Destination Hope Blog » Preventing Relapse Through Stress Management

Preventing Relapse Through Stress Management

The Word STRESS Written With a Red Colored Pencil and Underlined on White Paper

Many aspects of a person’s life improve when they’re in recovery, but the stresses of everyday life don’t go away when they leave the treatment center. Stress is a normal and inevitable part of life, and it’s important to learn how to deal with tension and worry in healthy ways through stress management.

Studies have shown that stress doesn’t just play a major role in active cases of substance abuse, but it can also trigger relapse. Developing a strong set of stress-management techniques and coping skills can help recovering individuals learn how to handle stressful situations and stay on track.

Stress and Relapse

Stress is a common trigger for all kinds of addictions. The more stress a person experiences, the more likely that they’ll try to escape it through drugs, alcohol or other addictive substances or activities. A report by the National Institute of Drug Abuse indicates that stress is the leading cause of relapse among individuals recovering from drug addiction.

When a person experiences stress, the body responds in a number of ways. Hormones are released, veins constrict, and increased amounts of blood are sent to the major muscle groups. These responses are valuable in classic “fight or flight” situations, but chronic stress can take a major toll on the body. Some research suggests that the brains of substance abusers are more sensitive to the effects of stress, which may increase the risk that they’ll turn back to drugs as a coping mechanism.

The Importance of Stress Management

A relapse prevention plan is what separates your newfound sobriety from falling back into old habits. Ask any recovering addict and they’ll be the first to tell you that relapse prevention plans are essential. Because let’s face it: the things in life that made us want to use in the past, be it stress, anxiety, unresolved emotional issues, etc. all still exist. Our personal issues and demons never go away entirely. What changes is how we react and deal with the things that use to set us off.

Some proven stress-management strategies include:

  • Exercise Regularly. Exercise is a great way to manage and reduce stress. It helps you feel good, it improves your mental and physical health, and it energizes and revitalizes.
  • Deep breathing exercises can make all the difference in moments of stress by helping you calm down and think clearly.This stress reduction technique calms the mind and allows you to return to the issue at a later time with a more levelheaded perspective.
  • Practice Mindfulness. Mindfulness is a type of meditation that can be practiced anywhere at any time. It focuses on living in the moment and truly being aware of your surroundings, how you feel, what you are doing and other elements of each moment to reduce stress and reconnect.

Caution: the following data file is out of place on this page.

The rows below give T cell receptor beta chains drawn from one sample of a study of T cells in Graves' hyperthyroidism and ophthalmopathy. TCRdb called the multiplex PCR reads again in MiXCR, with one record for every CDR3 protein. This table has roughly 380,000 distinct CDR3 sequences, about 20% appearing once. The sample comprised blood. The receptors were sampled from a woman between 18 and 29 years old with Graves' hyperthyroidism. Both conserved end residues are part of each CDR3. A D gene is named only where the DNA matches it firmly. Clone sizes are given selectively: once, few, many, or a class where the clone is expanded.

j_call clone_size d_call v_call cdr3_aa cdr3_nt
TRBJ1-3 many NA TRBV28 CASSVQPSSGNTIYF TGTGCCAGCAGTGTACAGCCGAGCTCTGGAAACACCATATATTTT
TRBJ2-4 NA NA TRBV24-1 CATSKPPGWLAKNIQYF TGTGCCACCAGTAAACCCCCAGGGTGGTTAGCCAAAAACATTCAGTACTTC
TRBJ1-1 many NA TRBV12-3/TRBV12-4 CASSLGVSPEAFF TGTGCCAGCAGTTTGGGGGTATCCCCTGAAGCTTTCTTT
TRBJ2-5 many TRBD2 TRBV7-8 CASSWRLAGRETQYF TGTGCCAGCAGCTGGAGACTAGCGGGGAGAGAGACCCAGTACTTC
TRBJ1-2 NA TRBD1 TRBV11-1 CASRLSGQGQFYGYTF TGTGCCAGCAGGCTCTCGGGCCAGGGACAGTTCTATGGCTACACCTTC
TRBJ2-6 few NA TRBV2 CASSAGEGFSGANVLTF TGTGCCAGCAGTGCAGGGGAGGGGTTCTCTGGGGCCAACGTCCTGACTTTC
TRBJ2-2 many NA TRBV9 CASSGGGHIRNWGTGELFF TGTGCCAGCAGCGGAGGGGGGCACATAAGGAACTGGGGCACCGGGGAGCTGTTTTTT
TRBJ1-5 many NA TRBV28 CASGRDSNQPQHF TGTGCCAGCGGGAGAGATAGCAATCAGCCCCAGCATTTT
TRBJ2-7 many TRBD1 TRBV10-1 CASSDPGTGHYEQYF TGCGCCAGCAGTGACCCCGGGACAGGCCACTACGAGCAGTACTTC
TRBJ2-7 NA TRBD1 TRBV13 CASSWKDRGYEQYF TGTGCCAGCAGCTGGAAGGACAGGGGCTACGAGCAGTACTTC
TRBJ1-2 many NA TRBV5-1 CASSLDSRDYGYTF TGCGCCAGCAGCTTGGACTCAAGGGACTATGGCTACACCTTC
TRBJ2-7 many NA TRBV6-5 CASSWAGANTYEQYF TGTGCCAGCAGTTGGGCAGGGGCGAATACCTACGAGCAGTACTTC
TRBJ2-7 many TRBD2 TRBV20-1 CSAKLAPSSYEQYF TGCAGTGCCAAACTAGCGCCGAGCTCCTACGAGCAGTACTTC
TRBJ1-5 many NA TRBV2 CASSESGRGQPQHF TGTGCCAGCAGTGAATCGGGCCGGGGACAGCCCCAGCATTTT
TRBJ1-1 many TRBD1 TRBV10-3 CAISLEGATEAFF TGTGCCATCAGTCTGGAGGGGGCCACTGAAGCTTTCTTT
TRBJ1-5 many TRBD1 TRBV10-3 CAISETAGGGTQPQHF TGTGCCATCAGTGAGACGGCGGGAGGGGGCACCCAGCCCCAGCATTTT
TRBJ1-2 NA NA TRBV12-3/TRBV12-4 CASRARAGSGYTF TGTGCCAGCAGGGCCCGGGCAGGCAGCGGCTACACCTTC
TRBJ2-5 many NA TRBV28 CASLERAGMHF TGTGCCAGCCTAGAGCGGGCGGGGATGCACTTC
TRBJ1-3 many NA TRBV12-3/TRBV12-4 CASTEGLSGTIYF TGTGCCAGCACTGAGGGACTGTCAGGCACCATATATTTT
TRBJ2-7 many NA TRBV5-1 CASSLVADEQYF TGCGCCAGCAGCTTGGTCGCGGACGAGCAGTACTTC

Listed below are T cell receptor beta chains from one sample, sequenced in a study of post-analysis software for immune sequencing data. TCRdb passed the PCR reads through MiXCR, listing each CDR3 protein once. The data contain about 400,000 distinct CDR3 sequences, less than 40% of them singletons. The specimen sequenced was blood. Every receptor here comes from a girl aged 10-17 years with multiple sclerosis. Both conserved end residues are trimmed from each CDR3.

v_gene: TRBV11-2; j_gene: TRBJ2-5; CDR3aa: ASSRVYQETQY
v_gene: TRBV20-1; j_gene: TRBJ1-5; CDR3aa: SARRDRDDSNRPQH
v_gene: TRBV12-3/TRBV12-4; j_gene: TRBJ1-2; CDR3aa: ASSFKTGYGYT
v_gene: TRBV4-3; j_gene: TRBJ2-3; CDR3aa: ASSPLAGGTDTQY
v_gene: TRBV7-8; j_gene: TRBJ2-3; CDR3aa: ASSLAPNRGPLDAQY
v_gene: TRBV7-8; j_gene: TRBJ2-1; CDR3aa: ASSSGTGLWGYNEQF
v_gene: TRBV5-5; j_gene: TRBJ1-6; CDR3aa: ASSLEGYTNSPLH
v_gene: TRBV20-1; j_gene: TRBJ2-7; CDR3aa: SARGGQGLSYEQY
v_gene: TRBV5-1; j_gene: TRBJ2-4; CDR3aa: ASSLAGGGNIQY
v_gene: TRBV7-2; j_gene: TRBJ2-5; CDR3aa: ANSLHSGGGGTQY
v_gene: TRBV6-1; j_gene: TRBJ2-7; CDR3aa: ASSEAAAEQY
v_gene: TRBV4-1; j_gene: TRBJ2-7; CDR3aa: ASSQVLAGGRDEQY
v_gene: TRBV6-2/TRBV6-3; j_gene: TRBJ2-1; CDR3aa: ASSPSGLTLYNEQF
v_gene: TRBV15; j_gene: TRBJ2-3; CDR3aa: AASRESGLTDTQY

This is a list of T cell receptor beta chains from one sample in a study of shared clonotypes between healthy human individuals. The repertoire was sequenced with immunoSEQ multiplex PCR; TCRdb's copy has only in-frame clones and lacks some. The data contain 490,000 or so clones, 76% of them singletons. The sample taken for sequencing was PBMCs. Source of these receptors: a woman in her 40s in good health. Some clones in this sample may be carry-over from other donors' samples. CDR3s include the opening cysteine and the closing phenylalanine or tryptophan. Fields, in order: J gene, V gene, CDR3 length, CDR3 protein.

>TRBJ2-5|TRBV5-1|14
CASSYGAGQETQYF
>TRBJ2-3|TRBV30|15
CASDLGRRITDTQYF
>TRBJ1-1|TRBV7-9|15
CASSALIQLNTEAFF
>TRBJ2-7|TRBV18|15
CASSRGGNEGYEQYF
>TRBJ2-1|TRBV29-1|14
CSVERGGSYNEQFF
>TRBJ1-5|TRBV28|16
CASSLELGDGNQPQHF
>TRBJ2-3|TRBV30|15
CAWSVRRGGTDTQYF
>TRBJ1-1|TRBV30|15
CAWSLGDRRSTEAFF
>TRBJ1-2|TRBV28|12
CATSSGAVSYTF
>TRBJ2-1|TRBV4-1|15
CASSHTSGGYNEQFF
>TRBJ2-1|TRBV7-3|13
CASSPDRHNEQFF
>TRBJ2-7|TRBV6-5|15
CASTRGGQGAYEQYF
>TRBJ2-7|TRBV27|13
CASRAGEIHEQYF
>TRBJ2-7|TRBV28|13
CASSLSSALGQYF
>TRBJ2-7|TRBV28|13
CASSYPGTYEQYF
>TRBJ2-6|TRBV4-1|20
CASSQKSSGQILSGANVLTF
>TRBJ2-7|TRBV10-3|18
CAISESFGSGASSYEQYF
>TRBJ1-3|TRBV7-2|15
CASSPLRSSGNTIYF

• Find the Time to Enjoy. Be sure to manage your schedule in such a manner that allows you to have sufficient time for your hobbies and spending time with your friends and family.
  • Find the Time to Relax. It’s vital to have enough time for yourself. Organize your time well to have sufficient “me time”. Do whatever will relax you most whether it’s lying on a beach or reading a good book.
  • Use Time Management. So many major sources of stress are connected to a lack of proper time management. Avoid stress from being late for work, traffic issues, missed appointments and other problems by effectively managing your time well. Give yourself sufficient time to plan ahead and be prepared.
  • Utilize Your Substance Abuse Treatment Program. Use the stress management techniques learned in your substance abuse treatment program and look to your substance abuse treatment peers for inspiration on great ways for managing stress.
  • Eat Well. A balanced diet can help combat stress so be sure to get the proper nutrients from fruits and vegetables and to minimize your intake of sugars, oils and fats.
  • Get the recommended 7-9 hours of sleep each night and try to maintain a consistent sleep schedule throughout the week.
  • Think Positively. Positive thinking works wonders against stress. Make it a part of your lifestyle!

These tips and techniques can help lower stress levels and create a sense of balance. Some stressors may be too much to handle alone, however. Working with a mental health professional can help people get a handle on stress before it interferes with their recovery.

It’s important to remember that everyone experiences stress differently. A situation that doesn’t bother one person at all might be extremely stressful to someone else. Similarly, there’s no single set of stress-management techniques that work for everyone. It may take a bit of trial and error to figure out which strategies work best for you or your loved one. Being aware of the signs of stress and learning how to handle stressful situations can help reduce the risk of relapse.

Having a strong support network is a key component of relapse prevention and stress management. Many treatment centers work with the families of people dealing with addiction to help them understand the challenges of recovery and learn how they can support their loved one in the future.

Remember that recovery from addiction and alcohol abuse treatment means learning how to cope with intensely emotional situations and identifying when you need help and support.  Treatment for addiction relapse, counseling and aftercare can help you do this, so please call us today.

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